India’s domestic IT growth now beats exports: survey

August 10th, 2008 - 12:04 pm ICT by IANS  


New Delhi, Aug 10 (IANS) India’s booming IT market has seen the domestic demand growth outstrip exports for the first time in over a decade, thanks to the maturing outsourcing market, says a new survey. The domestic IT demand grew 34 percent in 2007-08, compared with 27 percent for exports, which is the opposite of what happened the last fiscal, says the annual IT industry survey of Dataquest - the flagship publication of CyberMedia Group.

“Finally, the day of reckoning has come,” says the soon-to-be-released survey. “And what a convincing difference it has been - 34:27,” say the findings of its 25th annual edition.

In value terms, exports, at Rs.1,897.92 billion ($47.45 billion), still account for two-thirds of total revenues while the domestic sales were estimated at Rs.990.18 billion ($24.75 billion).

The jury is still out on the actual reasons behind the remarkable reversal, and the sceptical IT industry honchos offer several - like small base for the domestic market and the appreciation of the rupee that has slowed down export growth.

“Interestingly all this is true. But that does not take away from the creditable performance of India’s domestic IT market,” it says, while attributing the trend reversal to a 65 percent growth in business process outsourcing (BPO) industry.

The value of outsourcing depends largely on the structure of the relationship. This is where Indian domestic transactions in the BPO space underwent a major shift in fiscal 2007-08, the survey says.

“At $24.5 billion, the Indian domestic IT market is not exactly a small market. Yet, in dollar terms, it grew 50 percent. In other words, it added half of itself to it.”

The survey also finds that some interesting trends in the outsourcing industry - where the players are evolving from short-term, project-driven deals to longer-term, comprehensive outsourcing initiatives - will help the IT industry.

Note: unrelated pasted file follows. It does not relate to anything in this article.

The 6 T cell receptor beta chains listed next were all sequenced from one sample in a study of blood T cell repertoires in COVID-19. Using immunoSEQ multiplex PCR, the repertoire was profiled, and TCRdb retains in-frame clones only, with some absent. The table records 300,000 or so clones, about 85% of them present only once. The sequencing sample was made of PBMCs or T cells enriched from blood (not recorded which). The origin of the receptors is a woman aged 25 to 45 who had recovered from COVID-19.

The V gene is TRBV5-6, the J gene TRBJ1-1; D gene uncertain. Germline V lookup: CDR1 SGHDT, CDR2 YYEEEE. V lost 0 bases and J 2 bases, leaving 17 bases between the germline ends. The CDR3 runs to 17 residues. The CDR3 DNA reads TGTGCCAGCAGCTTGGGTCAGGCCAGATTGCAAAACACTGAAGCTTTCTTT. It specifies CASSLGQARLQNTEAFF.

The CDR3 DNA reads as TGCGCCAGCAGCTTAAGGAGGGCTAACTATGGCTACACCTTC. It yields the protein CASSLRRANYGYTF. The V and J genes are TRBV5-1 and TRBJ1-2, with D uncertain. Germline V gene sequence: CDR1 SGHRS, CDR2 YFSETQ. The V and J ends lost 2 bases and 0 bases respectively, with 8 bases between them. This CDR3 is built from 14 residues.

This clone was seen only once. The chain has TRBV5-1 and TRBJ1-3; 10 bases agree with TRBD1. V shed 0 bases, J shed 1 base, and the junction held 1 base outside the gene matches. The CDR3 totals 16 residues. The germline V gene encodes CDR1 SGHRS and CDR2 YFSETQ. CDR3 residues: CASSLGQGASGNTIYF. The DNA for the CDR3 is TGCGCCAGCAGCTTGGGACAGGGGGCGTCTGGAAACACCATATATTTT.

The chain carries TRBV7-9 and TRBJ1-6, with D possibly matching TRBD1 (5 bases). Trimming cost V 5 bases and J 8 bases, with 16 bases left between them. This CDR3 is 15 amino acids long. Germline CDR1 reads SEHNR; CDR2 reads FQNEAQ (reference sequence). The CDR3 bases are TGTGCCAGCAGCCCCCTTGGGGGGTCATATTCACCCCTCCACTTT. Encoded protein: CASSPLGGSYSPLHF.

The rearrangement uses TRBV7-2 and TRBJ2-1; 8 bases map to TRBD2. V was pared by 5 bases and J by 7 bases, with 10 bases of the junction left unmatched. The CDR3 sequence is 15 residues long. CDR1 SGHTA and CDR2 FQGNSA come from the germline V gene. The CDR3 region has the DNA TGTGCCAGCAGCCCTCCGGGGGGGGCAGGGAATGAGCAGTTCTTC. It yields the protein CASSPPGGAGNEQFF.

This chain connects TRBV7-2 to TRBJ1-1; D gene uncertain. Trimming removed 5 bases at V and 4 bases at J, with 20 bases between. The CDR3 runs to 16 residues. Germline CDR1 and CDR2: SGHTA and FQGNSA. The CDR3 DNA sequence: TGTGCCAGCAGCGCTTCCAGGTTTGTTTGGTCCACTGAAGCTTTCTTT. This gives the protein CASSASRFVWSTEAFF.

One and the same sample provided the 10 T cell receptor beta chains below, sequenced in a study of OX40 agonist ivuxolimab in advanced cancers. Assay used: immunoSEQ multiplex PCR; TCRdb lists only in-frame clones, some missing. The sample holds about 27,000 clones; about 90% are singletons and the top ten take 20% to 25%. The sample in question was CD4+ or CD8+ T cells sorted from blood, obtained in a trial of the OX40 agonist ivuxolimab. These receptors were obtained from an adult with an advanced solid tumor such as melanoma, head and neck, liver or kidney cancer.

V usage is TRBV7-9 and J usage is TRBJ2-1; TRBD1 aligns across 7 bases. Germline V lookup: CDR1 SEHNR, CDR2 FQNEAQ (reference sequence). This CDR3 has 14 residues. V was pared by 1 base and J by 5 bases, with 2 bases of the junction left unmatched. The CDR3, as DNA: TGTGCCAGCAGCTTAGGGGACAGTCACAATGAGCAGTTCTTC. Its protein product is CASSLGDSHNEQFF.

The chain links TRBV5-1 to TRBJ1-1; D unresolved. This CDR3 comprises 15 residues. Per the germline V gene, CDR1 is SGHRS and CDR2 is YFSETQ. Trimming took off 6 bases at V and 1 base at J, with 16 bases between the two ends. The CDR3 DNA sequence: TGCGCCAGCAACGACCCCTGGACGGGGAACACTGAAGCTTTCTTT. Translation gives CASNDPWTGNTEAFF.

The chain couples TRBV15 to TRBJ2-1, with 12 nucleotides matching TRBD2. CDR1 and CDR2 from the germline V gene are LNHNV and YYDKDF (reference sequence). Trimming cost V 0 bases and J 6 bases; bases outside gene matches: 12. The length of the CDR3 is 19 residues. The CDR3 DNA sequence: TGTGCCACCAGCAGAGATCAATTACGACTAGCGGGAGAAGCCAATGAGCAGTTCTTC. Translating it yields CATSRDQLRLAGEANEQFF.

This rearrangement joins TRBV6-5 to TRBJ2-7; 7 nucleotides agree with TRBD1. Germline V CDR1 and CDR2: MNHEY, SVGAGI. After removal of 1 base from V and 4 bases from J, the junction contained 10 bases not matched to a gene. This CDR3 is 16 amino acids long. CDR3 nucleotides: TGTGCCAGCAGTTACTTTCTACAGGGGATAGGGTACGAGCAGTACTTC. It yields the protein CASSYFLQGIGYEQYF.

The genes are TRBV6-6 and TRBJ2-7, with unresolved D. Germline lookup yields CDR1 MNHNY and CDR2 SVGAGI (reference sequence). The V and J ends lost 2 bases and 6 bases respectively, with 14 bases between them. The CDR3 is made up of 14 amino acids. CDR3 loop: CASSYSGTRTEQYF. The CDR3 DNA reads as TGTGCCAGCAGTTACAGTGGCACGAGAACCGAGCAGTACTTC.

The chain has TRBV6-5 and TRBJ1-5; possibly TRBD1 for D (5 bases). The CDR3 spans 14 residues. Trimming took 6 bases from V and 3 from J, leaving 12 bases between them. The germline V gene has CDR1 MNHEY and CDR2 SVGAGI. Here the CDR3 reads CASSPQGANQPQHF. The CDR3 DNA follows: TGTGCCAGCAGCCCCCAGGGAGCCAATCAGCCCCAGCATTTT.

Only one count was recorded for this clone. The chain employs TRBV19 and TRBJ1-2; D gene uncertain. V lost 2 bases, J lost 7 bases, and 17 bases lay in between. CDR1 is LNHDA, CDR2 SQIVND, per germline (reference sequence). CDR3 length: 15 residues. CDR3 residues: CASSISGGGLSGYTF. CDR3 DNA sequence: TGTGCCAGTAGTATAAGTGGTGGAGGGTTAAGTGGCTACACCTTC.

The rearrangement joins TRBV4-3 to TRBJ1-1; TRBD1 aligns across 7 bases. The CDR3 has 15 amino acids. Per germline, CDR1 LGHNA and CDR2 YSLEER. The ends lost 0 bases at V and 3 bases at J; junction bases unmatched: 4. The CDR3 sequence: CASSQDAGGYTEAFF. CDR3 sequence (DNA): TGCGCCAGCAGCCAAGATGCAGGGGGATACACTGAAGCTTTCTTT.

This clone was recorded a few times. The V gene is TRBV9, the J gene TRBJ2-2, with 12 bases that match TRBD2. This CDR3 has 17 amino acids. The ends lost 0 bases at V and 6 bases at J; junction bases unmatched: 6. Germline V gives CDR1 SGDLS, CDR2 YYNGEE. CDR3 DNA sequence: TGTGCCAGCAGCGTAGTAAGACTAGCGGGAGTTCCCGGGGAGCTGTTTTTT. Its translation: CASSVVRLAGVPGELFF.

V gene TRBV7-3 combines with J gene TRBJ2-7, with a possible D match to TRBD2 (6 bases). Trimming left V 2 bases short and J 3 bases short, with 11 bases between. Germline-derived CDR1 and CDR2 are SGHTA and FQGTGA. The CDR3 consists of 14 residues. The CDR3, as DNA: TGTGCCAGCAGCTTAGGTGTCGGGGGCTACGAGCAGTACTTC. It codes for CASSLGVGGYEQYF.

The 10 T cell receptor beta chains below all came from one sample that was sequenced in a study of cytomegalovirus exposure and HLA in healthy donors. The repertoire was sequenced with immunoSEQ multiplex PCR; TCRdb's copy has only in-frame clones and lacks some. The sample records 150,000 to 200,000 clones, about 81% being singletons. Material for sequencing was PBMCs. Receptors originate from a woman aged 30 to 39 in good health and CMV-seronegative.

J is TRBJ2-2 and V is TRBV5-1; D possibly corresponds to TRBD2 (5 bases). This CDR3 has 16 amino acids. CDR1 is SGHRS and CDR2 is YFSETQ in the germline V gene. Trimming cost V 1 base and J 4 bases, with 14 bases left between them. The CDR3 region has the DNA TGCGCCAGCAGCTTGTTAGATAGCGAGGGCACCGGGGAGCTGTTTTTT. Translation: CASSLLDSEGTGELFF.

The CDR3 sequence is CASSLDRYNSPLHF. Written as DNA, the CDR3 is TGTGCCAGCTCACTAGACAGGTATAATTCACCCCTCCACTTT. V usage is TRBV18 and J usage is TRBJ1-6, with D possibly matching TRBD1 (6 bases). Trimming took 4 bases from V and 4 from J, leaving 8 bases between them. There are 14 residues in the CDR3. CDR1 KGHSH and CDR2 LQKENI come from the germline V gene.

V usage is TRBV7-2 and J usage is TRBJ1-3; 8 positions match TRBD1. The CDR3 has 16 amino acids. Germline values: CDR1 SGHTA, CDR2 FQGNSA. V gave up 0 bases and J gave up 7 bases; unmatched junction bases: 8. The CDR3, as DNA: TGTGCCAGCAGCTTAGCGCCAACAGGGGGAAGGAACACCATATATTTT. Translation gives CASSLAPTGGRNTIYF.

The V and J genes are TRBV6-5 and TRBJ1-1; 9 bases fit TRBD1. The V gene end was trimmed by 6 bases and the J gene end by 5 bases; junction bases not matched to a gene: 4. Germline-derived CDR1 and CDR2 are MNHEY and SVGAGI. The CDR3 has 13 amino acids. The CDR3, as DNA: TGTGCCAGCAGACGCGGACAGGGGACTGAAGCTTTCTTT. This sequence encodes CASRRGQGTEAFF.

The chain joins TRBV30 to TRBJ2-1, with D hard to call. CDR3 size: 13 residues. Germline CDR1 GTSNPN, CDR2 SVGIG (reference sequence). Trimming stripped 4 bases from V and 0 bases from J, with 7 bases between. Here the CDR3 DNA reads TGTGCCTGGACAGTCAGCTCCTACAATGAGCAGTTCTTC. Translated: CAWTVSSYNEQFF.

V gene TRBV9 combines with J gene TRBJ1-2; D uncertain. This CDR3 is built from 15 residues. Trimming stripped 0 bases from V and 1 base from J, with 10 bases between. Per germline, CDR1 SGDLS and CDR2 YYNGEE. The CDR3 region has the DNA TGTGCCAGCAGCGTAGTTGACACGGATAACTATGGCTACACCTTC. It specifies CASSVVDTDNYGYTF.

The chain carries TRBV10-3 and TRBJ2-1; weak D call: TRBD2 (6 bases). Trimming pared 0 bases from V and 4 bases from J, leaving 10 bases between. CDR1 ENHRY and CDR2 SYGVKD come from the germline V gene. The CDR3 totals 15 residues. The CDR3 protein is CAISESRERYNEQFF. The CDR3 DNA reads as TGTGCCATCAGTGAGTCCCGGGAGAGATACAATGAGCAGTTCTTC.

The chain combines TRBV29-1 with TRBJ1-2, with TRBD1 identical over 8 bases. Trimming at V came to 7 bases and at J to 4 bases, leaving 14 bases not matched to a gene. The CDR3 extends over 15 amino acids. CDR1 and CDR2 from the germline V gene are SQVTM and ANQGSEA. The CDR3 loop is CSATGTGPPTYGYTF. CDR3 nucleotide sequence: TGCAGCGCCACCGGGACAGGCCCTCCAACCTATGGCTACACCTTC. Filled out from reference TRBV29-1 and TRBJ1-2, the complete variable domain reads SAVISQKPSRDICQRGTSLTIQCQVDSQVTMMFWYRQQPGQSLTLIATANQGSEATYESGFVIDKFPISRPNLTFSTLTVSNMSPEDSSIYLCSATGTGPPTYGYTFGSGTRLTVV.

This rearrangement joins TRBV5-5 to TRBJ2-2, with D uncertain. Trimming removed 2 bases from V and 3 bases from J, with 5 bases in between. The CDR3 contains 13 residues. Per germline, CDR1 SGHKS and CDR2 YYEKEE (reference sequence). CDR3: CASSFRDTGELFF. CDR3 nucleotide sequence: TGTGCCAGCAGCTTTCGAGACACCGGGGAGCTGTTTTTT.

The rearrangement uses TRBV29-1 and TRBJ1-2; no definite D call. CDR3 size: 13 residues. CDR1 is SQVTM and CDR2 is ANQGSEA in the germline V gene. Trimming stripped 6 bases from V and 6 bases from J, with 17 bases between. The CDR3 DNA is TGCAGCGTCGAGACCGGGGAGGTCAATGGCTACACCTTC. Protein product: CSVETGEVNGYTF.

“Over the next few years, staff augmentation and project-based deals would gradually dwindle to be replaced by more comprehensive outsourcing engagements,” the survey adds.

During the year, the market saw IT services companies bag multi-million dollar deals for periods ranging from 5 to 10 years, apart from large outsourcing deals in the e-governance and e-procurement space.

IBM Global Services bagged the accounts of Vodafone, Idea Cellular and IGI. HP secured Bank of India and Britannia orders. TCS clinched a huge passport-processing contract.

“This change has been an eye-opener of sorts because, for the first time, people seem to have woken up to the potential of the domestic (BPO) market,” the survey says while pointing towards other reasons for the domestic IT growth.

It says the demand for mobility drove notebook sales by 59 percent while the need to save on electricity made many users dump cathode ray tube monitors and switch to liquid crystal display (LCD) monitors - a trend that resulted in the non-bundled monitors market growing by 71 percent.

Another small segment also saw magnificent growth. Automated teller machines, or ATMs deployed by banks grew by 150 percent to emerge as the only sub segment within the domestic market to witness a three-figure growth, the survey says.

In fact, the overall hardware market including systems, peripherals, and other products expanded by 35 percent over last year.

Much of this growth can be attributed to the spread of computing to smaller towns and cities of India and, of course, the growing clout of the small and medium businesses (SMBs), the survey says.

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